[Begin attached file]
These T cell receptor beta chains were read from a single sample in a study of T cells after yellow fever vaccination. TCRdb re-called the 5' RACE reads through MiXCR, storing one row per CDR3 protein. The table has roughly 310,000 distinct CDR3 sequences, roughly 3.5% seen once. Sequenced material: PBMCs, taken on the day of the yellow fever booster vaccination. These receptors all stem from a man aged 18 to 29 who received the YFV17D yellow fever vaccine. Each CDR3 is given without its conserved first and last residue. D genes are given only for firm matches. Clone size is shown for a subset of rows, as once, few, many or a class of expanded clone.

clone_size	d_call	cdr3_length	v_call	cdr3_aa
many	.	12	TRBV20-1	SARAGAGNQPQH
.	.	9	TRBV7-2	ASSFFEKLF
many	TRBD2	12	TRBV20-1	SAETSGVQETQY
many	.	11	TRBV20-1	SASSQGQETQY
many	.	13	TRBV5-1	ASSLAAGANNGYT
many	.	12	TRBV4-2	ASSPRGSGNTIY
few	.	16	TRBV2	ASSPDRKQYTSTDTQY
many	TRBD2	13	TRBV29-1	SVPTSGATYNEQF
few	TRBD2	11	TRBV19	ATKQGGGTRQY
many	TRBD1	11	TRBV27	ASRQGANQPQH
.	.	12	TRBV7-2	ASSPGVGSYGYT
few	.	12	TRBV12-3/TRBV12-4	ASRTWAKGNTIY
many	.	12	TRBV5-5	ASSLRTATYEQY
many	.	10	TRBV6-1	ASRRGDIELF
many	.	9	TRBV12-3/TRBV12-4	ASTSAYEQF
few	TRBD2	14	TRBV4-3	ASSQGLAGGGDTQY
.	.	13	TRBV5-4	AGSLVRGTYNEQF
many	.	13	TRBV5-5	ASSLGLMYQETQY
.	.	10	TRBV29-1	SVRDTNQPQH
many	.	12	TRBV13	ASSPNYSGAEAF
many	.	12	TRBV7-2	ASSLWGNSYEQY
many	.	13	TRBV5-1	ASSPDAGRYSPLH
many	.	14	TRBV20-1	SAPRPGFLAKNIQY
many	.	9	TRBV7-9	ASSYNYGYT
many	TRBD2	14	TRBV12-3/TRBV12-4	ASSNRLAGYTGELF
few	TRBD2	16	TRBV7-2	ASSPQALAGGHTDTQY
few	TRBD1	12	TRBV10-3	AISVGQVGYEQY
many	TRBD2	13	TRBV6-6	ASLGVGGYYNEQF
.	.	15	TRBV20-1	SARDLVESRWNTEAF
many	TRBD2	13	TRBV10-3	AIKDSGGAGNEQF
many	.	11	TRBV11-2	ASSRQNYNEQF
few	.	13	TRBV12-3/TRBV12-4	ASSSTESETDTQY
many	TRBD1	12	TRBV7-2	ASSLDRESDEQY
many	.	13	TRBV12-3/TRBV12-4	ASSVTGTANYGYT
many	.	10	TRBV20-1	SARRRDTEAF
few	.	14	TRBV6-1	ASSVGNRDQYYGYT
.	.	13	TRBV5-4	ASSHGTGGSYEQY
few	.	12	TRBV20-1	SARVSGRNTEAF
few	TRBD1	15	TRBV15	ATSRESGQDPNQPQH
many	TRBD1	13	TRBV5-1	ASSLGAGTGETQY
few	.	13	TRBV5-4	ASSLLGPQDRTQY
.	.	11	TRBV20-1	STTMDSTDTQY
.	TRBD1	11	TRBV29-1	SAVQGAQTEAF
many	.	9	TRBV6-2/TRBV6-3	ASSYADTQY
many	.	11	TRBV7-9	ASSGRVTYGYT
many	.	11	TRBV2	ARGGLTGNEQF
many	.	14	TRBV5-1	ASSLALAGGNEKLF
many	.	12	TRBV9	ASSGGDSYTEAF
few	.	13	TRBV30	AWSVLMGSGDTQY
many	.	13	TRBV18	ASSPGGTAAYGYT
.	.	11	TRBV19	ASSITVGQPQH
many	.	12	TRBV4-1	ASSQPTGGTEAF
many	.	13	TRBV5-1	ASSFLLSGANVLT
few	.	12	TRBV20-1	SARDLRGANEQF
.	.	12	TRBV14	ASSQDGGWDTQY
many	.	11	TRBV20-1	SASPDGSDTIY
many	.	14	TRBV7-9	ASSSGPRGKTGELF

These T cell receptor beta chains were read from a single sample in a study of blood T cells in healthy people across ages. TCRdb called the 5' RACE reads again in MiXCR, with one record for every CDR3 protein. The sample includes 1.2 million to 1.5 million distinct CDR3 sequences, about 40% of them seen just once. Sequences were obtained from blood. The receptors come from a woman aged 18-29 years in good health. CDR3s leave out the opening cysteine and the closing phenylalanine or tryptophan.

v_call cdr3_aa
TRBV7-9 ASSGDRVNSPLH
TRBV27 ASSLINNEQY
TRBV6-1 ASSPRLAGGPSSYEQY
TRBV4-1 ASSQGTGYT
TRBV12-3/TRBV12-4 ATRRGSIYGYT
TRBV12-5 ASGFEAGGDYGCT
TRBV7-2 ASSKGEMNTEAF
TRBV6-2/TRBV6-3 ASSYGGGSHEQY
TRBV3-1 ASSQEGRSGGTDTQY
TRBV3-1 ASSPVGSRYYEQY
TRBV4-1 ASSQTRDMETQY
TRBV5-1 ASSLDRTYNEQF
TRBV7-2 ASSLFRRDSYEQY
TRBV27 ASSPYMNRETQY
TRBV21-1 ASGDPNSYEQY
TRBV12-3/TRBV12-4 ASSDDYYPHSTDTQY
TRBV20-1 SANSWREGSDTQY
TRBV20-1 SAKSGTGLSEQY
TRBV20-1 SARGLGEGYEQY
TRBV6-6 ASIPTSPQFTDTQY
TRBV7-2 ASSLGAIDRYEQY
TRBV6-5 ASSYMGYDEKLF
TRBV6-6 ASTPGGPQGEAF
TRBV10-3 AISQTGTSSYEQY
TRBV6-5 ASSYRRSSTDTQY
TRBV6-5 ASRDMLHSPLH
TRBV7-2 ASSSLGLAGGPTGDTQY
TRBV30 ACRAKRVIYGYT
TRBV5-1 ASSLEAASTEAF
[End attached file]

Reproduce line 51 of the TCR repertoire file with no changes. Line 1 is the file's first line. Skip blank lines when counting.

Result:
few	.	13	TRBV30	AWSVLMGSGDTQY